Local officials in a district in East Nusa Tenggara (NTT) province are trying out social “contracts” to encourage villagers to build and use latrines. So far five families in the province’s Timor Tengah Selatan District have signed such a contract, which is countersigned by representatives of three levels of government.
Even though 80% of households in the district have latrines, less than half of them are used, according to local officials. Open defecation is common and people don’t wash their hands.
When asked if there were penalties or fines for people who broke a “contract”, officials said shame is a “heavy price to pay in village settings and enforcement was not a concern”.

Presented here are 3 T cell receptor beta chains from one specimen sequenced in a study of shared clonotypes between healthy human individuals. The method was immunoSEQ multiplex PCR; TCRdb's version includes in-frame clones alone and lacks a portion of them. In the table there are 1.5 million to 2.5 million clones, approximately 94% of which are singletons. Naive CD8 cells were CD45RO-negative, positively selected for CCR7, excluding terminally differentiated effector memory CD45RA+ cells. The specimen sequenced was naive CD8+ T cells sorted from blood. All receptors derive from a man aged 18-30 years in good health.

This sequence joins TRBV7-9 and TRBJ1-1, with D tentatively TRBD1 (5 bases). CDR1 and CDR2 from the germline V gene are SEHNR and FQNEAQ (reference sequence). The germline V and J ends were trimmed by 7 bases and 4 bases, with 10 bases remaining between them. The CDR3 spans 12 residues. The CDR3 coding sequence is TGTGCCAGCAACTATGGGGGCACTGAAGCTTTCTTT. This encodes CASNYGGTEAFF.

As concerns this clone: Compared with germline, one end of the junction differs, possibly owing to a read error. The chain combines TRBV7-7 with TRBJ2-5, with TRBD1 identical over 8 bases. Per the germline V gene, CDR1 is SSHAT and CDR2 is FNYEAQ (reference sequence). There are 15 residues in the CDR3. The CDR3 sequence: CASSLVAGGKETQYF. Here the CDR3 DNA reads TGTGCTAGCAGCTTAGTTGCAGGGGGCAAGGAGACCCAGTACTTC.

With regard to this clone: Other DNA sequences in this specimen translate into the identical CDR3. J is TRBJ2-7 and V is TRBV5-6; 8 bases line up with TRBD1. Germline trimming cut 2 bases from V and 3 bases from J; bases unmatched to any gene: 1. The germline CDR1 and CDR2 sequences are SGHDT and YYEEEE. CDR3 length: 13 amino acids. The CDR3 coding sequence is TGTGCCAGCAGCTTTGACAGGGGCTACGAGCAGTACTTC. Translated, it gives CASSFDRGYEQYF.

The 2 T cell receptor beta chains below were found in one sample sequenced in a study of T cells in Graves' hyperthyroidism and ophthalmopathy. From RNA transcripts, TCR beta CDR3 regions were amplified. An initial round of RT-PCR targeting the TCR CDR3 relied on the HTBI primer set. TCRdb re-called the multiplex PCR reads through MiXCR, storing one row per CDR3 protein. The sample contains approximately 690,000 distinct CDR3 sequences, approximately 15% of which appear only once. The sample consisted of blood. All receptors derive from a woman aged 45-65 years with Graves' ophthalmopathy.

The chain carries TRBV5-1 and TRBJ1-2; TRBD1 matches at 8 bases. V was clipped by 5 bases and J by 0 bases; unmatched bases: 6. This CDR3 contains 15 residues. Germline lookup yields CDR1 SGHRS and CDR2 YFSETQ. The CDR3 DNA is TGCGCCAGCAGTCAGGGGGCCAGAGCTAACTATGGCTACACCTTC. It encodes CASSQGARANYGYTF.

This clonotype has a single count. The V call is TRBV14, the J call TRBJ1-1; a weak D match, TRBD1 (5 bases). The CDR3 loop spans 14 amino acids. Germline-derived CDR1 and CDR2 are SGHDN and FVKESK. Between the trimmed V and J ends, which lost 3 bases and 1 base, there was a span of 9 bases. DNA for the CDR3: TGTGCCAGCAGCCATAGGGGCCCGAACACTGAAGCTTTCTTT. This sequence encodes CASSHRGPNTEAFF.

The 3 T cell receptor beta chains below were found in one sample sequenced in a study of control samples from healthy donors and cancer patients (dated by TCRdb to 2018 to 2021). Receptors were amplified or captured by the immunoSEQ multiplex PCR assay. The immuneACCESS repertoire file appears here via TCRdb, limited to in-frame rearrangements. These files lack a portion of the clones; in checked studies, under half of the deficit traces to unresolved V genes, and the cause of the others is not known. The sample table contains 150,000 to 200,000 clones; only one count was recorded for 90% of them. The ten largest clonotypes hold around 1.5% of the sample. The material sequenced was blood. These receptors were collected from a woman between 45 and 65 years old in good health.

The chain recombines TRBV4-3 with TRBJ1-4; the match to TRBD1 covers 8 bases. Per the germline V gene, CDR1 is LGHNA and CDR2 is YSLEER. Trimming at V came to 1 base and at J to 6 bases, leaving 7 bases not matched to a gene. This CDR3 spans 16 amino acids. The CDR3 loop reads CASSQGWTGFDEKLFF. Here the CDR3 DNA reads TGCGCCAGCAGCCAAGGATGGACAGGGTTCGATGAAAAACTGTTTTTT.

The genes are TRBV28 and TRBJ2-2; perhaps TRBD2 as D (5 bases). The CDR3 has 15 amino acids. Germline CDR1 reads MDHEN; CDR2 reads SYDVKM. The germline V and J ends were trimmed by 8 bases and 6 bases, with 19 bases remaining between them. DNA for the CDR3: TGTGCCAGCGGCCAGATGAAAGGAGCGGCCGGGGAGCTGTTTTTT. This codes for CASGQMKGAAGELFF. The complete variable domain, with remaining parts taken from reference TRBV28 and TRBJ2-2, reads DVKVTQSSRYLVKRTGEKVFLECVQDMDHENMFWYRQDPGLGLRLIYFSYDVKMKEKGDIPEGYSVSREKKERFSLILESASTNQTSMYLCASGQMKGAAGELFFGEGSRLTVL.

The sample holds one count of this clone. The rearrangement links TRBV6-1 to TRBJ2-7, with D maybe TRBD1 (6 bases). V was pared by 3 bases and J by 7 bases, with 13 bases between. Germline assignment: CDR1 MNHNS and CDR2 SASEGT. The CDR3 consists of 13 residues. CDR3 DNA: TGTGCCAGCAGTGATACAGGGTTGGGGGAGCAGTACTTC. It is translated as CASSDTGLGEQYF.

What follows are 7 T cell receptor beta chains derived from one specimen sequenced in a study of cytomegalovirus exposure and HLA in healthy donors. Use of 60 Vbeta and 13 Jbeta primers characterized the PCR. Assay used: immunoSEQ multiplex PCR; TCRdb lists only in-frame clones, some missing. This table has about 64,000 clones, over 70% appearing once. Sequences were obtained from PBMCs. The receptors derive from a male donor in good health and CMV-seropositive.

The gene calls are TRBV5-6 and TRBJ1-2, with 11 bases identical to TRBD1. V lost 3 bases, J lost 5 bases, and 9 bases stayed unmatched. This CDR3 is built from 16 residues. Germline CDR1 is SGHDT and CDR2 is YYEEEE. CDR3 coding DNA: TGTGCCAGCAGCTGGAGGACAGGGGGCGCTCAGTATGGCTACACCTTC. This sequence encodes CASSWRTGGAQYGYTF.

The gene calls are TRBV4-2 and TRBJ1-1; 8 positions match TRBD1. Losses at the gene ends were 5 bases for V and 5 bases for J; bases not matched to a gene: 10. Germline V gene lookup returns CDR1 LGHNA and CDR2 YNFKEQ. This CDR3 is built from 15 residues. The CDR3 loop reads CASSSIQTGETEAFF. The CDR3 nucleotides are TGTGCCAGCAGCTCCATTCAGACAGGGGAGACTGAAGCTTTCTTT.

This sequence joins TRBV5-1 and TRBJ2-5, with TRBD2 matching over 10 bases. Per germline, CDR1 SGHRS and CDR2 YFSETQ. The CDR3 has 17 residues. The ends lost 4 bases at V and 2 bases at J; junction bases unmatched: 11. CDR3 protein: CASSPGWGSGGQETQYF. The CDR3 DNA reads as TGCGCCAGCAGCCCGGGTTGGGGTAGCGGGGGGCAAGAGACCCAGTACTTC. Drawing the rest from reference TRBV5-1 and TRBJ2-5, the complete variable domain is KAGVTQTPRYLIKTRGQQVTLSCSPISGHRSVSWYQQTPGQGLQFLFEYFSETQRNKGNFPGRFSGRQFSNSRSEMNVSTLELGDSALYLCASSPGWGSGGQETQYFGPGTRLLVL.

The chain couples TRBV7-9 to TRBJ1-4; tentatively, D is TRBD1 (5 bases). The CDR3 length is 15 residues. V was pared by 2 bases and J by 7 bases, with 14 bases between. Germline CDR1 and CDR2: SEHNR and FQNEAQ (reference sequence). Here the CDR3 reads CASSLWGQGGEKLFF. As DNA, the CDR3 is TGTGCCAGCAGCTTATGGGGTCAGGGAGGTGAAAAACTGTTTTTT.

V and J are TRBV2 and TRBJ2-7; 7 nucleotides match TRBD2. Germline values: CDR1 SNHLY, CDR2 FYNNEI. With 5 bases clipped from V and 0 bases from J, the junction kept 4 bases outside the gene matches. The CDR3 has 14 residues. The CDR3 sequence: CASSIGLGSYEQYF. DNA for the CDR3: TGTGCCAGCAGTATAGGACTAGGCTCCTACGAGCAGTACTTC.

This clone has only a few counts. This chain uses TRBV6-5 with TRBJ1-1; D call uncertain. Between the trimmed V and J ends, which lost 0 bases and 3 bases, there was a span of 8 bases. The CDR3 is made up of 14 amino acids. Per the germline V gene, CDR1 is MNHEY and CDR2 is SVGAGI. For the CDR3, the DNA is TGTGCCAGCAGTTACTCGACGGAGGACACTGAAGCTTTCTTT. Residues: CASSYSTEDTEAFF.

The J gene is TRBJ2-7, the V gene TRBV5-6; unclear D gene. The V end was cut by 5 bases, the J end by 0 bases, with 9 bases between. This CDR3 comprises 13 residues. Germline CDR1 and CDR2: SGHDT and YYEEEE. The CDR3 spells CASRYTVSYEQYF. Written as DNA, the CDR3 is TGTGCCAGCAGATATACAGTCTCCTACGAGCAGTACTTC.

The 2010 national health survey (RISKESDAS) revealed that 21.6% of people in NTT Province practice open defecation, compared to 17.2% for the whole of Indonesia. Surprisingly though, the survey showed that people in Indonesia have access to safe sanitation (55%) than to improved drinking water (45.1% nationally and only 25.9% in the capital Jakarta). The survey report states that there is a decrease in the level of household access to improved drinking water sources, especially in urban areas.”